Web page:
By Victor Skinner
SPRINGFIELD, Ill. – A coalition of union bosses met in a closed-doors summit to brainstorm ways to fix the state’s $140 billion pension deficit and one theme emerged:
openwalletThe unions expect taxpayers to shoulder the burden.
The “We are One Illinois Coalition” – which includes the American Federation of State, County and municipal Employees, the Illinois Federation of Teachers, the Illinois Education Association, and Illinois AFL-CIO – “argued that not just one, but several taxes should be raised in order to fix Illinois’ pension problems,” Illinois Watchdog reports.
“There’s talk of a progressive income tax, talk of broadening of the sales tax, one person talked about taxing retirement income,” House Republican Leader Tim Cross told Illinois Watchdog.
Bond houses have given Illinois lawmakers until the end of the spring session to find a way to fund the state’s annual $8 billion pension payment or face more credit downgrades, Watchdog reports. 
But things don’t look very promising. Cross was the only legislative leader to attend the We are One summit, and said he wouldn’t ask his Republican caucus to vote on any of the proposals. Gov. Pat Quinn also attended, but didn’t answer questions or present ideas, according to media reports.
“House Speaker Mike Madigan, the state’s top Democrat, dismissed the unions with a letter last week,” Watchdog reports.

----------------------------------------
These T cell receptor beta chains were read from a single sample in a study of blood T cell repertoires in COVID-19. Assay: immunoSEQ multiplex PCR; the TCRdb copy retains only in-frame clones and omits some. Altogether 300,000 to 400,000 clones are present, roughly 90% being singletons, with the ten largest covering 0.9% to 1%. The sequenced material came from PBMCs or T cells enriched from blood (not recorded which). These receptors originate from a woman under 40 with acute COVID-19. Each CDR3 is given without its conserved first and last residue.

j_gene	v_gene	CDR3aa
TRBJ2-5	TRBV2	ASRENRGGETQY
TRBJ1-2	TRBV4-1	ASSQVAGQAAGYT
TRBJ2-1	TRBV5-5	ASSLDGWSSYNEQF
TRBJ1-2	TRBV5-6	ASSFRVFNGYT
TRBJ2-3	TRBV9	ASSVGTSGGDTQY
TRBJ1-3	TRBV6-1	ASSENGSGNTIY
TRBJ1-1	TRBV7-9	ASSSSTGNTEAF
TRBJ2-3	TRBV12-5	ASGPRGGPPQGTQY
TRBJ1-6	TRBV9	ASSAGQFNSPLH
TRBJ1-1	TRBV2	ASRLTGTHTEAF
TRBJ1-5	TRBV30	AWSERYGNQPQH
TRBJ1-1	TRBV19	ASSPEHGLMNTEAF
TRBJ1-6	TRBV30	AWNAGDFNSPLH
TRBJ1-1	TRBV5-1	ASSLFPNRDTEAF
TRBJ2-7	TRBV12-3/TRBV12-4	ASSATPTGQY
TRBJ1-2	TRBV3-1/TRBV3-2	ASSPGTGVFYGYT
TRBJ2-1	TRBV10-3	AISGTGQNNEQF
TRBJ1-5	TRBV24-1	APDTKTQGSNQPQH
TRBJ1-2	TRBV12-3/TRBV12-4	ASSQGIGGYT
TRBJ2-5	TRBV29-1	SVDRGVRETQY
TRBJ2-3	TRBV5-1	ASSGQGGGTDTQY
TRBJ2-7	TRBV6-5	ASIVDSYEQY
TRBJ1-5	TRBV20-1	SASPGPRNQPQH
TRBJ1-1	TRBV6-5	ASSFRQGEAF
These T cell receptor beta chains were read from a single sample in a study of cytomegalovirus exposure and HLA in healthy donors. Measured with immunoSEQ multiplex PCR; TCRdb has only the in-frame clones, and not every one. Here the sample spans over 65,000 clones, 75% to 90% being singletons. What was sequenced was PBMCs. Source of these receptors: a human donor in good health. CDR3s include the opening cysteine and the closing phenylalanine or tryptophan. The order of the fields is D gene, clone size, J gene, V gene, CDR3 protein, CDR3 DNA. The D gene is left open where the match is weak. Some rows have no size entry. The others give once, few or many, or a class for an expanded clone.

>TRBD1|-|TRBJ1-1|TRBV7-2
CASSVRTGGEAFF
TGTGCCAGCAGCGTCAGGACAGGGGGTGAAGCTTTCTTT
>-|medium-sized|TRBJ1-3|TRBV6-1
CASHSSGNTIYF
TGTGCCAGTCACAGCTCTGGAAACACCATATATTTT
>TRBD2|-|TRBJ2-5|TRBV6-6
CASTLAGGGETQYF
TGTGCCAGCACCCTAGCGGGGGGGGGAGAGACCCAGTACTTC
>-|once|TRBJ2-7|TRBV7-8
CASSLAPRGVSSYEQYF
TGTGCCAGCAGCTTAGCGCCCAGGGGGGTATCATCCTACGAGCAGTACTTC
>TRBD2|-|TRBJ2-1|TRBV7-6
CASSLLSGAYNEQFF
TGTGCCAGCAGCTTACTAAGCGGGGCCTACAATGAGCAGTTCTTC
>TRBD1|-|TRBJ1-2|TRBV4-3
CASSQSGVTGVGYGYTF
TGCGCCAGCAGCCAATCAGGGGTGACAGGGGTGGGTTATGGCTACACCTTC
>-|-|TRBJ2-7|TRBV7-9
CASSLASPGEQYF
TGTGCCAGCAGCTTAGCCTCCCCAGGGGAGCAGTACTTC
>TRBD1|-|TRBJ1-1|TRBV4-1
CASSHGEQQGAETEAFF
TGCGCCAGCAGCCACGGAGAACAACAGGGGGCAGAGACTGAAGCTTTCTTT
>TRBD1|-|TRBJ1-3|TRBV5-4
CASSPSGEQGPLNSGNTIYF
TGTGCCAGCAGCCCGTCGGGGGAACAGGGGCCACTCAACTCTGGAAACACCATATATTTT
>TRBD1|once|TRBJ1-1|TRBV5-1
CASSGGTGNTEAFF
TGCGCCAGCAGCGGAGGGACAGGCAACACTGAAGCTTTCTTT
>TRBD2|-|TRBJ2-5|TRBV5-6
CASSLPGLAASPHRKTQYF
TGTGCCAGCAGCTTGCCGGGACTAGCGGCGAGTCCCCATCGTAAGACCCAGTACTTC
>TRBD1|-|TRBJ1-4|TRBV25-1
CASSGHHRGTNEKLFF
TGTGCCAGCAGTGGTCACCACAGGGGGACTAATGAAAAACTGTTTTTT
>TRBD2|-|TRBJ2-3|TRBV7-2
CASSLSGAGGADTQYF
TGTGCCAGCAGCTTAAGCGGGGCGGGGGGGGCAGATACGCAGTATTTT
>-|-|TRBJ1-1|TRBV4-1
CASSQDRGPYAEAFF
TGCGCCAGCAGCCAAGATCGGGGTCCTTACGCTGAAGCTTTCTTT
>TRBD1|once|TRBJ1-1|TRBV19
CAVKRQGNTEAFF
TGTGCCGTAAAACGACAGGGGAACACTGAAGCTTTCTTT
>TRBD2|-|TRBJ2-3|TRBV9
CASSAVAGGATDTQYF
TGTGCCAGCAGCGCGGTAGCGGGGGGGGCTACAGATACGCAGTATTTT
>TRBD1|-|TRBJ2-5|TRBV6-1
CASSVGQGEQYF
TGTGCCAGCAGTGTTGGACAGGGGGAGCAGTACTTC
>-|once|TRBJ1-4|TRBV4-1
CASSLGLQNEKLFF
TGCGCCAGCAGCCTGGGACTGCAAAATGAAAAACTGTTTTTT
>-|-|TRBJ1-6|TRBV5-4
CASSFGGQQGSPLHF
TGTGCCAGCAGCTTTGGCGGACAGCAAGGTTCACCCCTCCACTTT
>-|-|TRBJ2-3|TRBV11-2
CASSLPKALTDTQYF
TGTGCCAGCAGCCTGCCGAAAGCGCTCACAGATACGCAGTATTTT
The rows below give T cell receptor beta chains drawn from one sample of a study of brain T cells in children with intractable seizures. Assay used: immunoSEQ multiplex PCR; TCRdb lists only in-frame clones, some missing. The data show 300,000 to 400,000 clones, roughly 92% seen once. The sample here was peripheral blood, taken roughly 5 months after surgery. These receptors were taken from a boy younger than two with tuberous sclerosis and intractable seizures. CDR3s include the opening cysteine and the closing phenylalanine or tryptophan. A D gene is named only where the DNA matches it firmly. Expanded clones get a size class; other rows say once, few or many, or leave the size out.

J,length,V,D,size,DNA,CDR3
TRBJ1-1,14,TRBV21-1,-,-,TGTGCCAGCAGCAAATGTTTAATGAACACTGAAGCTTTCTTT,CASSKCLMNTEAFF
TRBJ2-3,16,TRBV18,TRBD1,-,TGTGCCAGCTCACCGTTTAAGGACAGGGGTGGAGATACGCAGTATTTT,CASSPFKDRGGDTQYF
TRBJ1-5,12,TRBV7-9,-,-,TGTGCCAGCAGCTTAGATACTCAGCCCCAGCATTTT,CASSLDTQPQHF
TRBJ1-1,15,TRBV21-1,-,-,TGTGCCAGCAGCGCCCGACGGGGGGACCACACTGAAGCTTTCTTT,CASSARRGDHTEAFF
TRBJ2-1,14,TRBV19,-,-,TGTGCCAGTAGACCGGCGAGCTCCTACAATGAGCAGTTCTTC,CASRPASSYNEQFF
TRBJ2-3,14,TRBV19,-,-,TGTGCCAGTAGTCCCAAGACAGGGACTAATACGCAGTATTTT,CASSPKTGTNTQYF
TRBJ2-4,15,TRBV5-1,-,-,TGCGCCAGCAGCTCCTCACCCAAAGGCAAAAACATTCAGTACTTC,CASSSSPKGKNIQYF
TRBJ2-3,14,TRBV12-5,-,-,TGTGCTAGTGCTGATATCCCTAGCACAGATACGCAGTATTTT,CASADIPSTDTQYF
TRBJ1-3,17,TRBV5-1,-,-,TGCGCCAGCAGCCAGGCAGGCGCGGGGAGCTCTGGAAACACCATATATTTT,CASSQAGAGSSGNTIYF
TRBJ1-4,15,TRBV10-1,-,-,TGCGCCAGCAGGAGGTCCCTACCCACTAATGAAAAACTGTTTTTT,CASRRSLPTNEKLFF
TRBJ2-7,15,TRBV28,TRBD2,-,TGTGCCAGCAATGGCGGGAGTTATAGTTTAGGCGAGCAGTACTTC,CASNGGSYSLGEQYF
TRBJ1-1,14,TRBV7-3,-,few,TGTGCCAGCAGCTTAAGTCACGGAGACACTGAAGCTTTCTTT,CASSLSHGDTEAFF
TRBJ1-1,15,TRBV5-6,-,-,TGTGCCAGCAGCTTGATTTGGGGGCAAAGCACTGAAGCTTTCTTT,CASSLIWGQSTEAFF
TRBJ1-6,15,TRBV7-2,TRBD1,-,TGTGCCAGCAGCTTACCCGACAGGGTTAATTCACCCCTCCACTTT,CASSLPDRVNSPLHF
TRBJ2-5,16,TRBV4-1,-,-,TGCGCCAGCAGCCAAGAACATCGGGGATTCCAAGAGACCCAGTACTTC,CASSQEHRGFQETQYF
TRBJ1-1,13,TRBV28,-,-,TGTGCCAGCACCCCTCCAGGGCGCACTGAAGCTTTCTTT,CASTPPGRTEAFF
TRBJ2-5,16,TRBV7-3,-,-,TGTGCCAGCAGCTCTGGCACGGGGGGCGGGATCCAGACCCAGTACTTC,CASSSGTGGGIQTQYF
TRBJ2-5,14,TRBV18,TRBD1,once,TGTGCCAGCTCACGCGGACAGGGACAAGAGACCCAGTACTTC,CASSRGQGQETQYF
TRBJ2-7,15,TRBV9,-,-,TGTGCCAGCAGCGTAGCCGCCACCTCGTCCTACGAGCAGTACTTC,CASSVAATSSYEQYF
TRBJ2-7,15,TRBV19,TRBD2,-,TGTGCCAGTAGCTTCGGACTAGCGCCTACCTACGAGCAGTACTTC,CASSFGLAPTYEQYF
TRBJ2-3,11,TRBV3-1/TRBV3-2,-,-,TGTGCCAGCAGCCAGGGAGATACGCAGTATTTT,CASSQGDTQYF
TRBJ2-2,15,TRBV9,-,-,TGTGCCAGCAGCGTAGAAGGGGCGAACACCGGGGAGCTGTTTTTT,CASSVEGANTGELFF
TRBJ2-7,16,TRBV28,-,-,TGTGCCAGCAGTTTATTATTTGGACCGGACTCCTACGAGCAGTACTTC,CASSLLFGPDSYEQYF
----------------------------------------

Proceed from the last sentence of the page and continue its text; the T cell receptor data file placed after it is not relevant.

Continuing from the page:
Gov. Quinn also hasn’t confirmed whether or not Big Labor will have a seat at the table during pension reform negotiations this year.
In other words, many Democrats seem to be turning their back on Big Labor, or at least giving unions the cold shoulder. Perhaps some Illinois lawmakers are beginning to realize the public is overtaxed as it is.
Some, but not all.
State Sen. Mike Noland, D-Elgin, seems quite comfortable carrying the unions’ water in Springfield. Noland wants to extend a “temporary” income tax on people and business that Democrats approved in 2011, which is set to expire in 2015, Watchdog reports.
Noland wants to extend the tax for 15 to 30 years, or until the state has paid off its pension debt.
“Sometimes you have to fight fire with fire, and these are large fires,” Noland told Illinois Watchdog. “And the only way you could put them out is with big ideas.”
Increasing or extending taxes isn’t a “big idea,” it’s more of the same Big Labor “solution” to every problem. Illinois union bosses don’t seem to be reading the writing on the wall.
Any real solution to Illinois’ massive pension problems must include some form of concessions or reforms that the unions have already rejected. If Illinois union members aren’t willing to sacrifice a little for their own retirements, why would they expect taxpayers to?

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